One Of The World’s Most Famous Resorts Reveals Ambitious $269 Million Facelift

Harborside

Anyone familiar with the luxury market in South Florida would already have intimate knowledge of The Boca Raton. The fabled property has been operating as some of the United States’ finest accommodations since 1926, initially opening as the Ritz Carlton Cloister Inn and since going through numerous permutations across decades. Most recently, the 200-acre property shed its former shell as the ritzy Boca Raton Resort & Club, a Walford Astoria Resort. Now it’s just known as The Boca Raton, revealing an elegant and ambitious US$200 million (AU$269 million) refurb that should easily rank amongst impressive hotel refreshes America’s rich hospitality industry will see this year.

Today, The Boca Raton is actually five different hotels, the most premium of which is the new Yacht Club, boasting wide views of Lake Boca Raton and featuring a butler on each floor so guests always have access to top-tier service. Along with the Bungalows, which is set in a residential neighbourhood and is designed specifically for long-term stays, the Yacht Club is one of the major new additions that should take this world-famous resort’s renown even further amongst luxury travellers looking for some bucket list stays in the south.

Owners MSD Partners, L.P., and the Northview Hotel Group are rightfully describing The Boca Raton’s impressive refresh as “a new golden era” which will go beyond just switching up the visuals and adding a bunch of new restaurants. The entire guest experience is set to change with this new concept, with a reported roll-out of new activities including supercar racing, a curated shopping day with a personal stylist, and private boat charter with snorkelling and live entertainment.



The Palm Court at The Boca Raton

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The property’s facelift is most evident at Cloister, which was Boca Raton’s first building and has remained the heart of the resort since it opened. From the photos alone, you can see the mish-mash of design that borrows generously from Spanish Mediterranean, Moorish and Gothic schools of thought. The eclecticism means intricate mosaics are prominent throughout, complementing barrel tile roofs and archways, beamed ceilings decorated with cypress trees, and the building’s iconic facade which has been repainted the original coastal white after being known as the “pink palace” for so long.

What initial architect Addison Mizner has achieved with the property is constantly referenced as the most glaring example of Florida’s imposing luxury scene. However, award-winning American architect David Rockwell has come on board to make the substantial changes without disrupting Mizner’s vision, creating what he has recently described as a “more cohesive design language in the lobby.”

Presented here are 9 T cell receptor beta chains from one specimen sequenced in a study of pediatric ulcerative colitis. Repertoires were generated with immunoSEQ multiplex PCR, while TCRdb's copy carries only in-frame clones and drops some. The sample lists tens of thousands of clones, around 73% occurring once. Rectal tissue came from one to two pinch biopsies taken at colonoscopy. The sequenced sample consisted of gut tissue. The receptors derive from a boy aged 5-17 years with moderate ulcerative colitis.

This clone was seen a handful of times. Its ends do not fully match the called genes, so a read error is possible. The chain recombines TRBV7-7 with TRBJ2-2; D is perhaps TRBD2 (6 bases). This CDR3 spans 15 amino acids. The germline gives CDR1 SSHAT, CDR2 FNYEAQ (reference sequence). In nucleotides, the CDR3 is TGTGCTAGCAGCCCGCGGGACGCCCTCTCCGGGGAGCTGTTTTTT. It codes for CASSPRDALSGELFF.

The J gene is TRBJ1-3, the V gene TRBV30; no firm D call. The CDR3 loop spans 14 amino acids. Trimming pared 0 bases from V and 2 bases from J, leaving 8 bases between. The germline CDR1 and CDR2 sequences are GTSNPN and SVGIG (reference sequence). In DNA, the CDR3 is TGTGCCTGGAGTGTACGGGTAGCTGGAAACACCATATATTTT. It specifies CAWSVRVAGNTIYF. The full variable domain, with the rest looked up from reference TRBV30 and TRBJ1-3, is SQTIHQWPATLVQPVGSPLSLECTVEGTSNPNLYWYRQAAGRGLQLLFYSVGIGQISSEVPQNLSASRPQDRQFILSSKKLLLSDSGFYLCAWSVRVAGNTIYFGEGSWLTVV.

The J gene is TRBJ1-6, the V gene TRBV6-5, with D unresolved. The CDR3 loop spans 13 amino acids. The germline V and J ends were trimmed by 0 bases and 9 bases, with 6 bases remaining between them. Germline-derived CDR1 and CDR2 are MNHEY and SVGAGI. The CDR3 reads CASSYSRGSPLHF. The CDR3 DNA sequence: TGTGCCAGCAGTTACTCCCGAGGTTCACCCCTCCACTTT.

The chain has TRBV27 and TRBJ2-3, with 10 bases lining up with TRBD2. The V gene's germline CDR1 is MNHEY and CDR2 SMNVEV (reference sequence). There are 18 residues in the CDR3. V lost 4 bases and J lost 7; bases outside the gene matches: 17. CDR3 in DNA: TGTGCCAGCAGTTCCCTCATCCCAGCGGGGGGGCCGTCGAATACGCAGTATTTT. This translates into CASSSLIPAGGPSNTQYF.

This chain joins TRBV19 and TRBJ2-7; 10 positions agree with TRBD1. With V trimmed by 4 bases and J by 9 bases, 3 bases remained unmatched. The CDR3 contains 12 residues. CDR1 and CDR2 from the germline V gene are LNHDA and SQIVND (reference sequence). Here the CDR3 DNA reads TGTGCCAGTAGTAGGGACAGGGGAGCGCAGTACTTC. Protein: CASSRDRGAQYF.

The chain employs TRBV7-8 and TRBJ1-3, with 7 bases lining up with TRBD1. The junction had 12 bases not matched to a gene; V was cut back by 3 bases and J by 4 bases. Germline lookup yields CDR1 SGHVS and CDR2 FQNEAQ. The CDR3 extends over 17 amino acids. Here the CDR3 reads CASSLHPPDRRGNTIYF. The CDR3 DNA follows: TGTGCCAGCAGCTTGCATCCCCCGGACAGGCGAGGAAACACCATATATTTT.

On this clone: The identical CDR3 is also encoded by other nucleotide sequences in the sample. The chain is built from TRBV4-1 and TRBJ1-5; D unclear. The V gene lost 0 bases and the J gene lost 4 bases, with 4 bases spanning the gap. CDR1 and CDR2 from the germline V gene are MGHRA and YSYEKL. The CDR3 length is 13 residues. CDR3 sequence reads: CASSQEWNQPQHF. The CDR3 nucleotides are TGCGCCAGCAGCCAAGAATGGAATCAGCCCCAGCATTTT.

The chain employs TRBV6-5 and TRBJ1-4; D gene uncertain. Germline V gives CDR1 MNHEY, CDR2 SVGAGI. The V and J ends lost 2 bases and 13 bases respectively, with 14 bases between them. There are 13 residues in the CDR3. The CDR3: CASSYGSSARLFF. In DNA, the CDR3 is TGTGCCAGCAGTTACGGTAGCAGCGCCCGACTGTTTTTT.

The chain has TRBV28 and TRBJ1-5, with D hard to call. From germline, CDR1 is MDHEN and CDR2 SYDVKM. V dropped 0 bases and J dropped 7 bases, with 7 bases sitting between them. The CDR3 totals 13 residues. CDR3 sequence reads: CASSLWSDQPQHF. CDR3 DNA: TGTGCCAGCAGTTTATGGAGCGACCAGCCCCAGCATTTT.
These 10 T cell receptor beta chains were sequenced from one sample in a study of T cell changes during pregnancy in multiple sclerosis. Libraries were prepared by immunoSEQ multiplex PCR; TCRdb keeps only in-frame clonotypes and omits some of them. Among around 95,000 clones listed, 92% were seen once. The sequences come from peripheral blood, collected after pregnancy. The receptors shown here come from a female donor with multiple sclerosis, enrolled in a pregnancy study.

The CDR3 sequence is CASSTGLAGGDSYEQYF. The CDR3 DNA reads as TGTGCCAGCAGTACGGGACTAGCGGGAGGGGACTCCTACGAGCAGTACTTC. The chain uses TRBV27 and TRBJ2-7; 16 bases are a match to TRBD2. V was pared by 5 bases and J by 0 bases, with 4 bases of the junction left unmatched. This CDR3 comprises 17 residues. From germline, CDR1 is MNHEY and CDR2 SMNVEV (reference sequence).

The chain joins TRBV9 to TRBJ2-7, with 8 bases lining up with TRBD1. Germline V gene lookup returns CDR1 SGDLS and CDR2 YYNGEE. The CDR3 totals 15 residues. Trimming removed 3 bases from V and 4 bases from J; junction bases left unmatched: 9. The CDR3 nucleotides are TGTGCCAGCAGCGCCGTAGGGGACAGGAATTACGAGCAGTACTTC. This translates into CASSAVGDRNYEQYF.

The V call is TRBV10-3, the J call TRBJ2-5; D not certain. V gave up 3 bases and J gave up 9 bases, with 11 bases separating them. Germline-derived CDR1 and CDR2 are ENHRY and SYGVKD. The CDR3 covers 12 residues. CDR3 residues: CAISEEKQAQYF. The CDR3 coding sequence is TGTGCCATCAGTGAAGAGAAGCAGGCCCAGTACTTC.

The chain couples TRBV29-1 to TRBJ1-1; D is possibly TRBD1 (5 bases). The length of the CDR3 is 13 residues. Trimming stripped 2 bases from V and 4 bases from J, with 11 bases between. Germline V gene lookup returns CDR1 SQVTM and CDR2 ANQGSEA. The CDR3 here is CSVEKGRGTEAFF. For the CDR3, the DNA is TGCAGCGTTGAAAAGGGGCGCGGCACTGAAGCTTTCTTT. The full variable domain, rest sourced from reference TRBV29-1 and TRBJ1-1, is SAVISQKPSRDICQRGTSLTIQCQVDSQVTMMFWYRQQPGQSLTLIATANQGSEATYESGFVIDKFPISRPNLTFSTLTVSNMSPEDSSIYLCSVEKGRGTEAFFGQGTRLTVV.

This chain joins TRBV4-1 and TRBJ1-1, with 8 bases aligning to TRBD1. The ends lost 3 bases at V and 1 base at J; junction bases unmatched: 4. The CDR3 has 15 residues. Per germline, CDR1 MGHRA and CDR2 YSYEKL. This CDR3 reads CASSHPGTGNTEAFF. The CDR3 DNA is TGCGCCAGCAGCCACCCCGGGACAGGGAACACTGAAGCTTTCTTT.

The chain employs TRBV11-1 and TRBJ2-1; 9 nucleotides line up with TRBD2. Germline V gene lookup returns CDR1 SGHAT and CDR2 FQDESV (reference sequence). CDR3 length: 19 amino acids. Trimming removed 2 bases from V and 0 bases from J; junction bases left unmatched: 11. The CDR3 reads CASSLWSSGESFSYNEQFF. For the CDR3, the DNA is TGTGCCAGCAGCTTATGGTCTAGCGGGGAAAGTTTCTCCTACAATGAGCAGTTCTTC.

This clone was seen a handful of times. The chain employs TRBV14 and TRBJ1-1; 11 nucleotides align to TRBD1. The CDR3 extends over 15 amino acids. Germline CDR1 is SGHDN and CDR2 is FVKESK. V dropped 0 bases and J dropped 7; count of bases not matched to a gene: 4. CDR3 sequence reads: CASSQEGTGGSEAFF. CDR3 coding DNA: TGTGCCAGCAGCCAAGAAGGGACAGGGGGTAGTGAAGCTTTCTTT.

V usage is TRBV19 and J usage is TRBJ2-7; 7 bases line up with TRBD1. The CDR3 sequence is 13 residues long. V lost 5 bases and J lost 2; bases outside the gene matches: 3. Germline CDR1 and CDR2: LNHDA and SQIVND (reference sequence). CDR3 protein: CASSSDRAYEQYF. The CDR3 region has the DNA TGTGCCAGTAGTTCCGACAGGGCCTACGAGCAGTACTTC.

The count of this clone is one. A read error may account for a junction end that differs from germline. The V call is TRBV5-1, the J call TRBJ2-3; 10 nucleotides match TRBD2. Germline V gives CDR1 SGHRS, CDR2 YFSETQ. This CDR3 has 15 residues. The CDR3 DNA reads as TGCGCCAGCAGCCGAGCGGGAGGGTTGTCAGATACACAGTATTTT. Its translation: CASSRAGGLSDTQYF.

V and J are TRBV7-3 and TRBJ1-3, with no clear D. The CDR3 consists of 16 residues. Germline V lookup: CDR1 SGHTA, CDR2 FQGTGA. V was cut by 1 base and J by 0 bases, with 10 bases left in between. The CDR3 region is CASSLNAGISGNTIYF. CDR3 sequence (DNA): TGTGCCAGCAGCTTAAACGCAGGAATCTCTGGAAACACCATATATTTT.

The Boca Raton spa is designed after Granada's famous Alhambra palace.

Beyond the impressive refreshes to The Boca Raton’s architecture is the amenities. The 4,6545-square-metre Spa Palmera has now been designed to mirror a mini version of the Alhambra, which for those that don’t know is one of the most admired fortresses in Granada, Spain. The spa redesign was spearheaded by celebrity event planner and interior designer Colin Cowie, who has turned the destination spa into a conceptual behemoth, with patterned walls and balconies, an oversized stone fireplace in the Great Hall, and towering glass doors that lead to a large garden and a swimming pool surrounded by cypress trees. Inside, the 44 treatment rooms now sit near a new Himalayan salt room and Vichy shower.

Closer by is another new standout feature – the Harborside Pool Club. The purpose-built amenity adds three swimming pools to The Boca Raton’s already solid line-up of watery haunts. This takes on a more club-style approach, with a floating river, a pool bar and luxury cabanas tended to with dedicated butler service. If reports are anything to go by, it’s so far been the most popular addition to the property amongst both new guests and regulars.

The Boca Raton resort will has 12 restaurants in total.

A resort refurbishment wouldn’t be nearly as notable if it didn’t also extend to the dining experience. Major Food Group, which is well-regarded in the States and is primarily known for being the team behind New York’s Carbone, has worked on four of the 12 new venues spread across the resort.

And let’s just say gourmands are well taken care of. From the midcentury American chophouse known as The Flamingo Grill and lakefront cocktail lounge Palm Court, through to well-known brunch restaurant Sadelle’s, which already has outposts in Las Vegas and Paris. Italian concept Principessa Ristorante and an unnamed Japanese eatery are set to join the resort later this year.